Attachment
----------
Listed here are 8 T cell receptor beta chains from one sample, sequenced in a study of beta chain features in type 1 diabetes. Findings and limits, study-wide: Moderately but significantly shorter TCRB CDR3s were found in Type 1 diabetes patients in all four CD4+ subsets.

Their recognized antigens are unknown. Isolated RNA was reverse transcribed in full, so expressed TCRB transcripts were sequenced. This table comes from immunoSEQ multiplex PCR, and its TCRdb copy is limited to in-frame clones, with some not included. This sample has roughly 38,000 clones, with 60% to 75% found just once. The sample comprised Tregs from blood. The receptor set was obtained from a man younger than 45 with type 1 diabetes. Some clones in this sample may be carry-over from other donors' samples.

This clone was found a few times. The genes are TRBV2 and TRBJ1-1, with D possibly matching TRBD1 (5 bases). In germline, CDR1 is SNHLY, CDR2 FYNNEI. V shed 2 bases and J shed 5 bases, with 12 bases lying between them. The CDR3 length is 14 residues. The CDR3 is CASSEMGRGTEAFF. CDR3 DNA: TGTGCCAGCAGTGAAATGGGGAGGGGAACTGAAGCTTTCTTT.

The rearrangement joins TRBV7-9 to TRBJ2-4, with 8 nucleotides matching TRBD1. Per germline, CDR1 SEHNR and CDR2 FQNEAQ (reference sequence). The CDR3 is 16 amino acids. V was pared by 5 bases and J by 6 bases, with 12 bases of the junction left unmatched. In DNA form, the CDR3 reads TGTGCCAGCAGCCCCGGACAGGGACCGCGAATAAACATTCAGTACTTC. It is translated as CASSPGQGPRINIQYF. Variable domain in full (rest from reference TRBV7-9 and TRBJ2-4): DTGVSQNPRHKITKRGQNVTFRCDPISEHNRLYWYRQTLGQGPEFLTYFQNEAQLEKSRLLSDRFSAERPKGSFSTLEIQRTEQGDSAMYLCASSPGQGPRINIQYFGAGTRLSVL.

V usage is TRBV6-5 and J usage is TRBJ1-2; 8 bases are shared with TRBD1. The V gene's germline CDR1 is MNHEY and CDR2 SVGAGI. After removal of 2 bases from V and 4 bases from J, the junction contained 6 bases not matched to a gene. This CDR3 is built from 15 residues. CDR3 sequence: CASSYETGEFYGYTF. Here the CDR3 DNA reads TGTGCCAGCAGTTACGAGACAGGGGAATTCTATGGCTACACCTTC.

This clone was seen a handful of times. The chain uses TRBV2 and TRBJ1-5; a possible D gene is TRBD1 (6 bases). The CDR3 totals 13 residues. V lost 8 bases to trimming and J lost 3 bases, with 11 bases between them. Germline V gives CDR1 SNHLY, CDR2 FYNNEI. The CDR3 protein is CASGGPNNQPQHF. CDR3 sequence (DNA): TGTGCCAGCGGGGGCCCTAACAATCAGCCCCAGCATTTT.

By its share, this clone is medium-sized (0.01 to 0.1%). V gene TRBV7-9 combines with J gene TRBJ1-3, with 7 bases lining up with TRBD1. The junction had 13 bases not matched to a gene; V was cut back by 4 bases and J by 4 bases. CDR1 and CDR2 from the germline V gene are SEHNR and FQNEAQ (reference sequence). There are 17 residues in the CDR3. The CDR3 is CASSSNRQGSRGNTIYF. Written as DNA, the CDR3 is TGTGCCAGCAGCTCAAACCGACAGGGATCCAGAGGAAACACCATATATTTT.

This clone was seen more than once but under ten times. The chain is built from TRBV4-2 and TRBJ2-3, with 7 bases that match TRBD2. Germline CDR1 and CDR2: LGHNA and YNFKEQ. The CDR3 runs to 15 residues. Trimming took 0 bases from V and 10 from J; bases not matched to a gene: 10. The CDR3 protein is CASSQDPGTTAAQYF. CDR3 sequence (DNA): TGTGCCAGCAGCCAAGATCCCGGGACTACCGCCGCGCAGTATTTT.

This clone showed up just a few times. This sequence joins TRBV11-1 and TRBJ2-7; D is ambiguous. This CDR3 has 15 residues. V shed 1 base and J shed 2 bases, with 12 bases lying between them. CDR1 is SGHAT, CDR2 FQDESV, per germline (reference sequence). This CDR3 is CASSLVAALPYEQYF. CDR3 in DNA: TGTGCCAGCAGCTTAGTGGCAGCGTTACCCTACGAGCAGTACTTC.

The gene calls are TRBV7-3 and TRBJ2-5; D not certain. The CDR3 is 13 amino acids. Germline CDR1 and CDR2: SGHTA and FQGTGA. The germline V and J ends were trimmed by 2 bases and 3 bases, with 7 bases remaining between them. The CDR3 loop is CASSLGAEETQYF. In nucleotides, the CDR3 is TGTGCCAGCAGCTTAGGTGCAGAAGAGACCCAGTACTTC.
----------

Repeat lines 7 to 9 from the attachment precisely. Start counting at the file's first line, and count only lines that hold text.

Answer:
By its share, this clone is medium-sized (0.01 to 0.1%). V gene TRBV7-9 combines with J gene TRBJ1-3, with 7 bases lining up with TRBD1. The junction had 13 bases not matched to a gene; V was cut back by 4 bases and J by 4 bases. CDR1 and CDR2 from the germline V gene are SEHNR and FQNEAQ (reference sequence). There are 17 residues in the CDR3. The CDR3 is CASSSNRQGSRGNTIYF. Written as DNA, the CDR3 is TGTGCCAGCAGCTCAAACCGACAGGGATCCAGAGGAAACACCATATATTTT.

This clone was seen more than once but under ten times. The chain is built from TRBV4-2 and TRBJ2-3, with 7 bases that match TRBD2. Germline CDR1 and CDR2: LGHNA and YNFKEQ. The CDR3 runs to 15 residues. Trimming took 0 bases from V and 10 from J; bases not matched to a gene: 10. The CDR3 protein is CASSQDPGTTAAQYF. CDR3 sequence (DNA): TGTGCCAGCAGCCAAGATCCCGGGACTACCGCCGCGCAGTATTTT.

This clone showed up just a few times. This sequence joins TRBV11-1 and TRBJ2-7; D is ambiguous. This CDR3 has 15 residues. V shed 1 base and J shed 2 bases, with 12 bases lying between them. CDR1 is SGHAT, CDR2 FQDESV, per germline (reference sequence). This CDR3 is CASSLVAALPYEQYF. CDR3 in DNA: TGTGCCAGCAGCTTAGTGGCAGCGTTACCCTACGAGCAGTACTTC.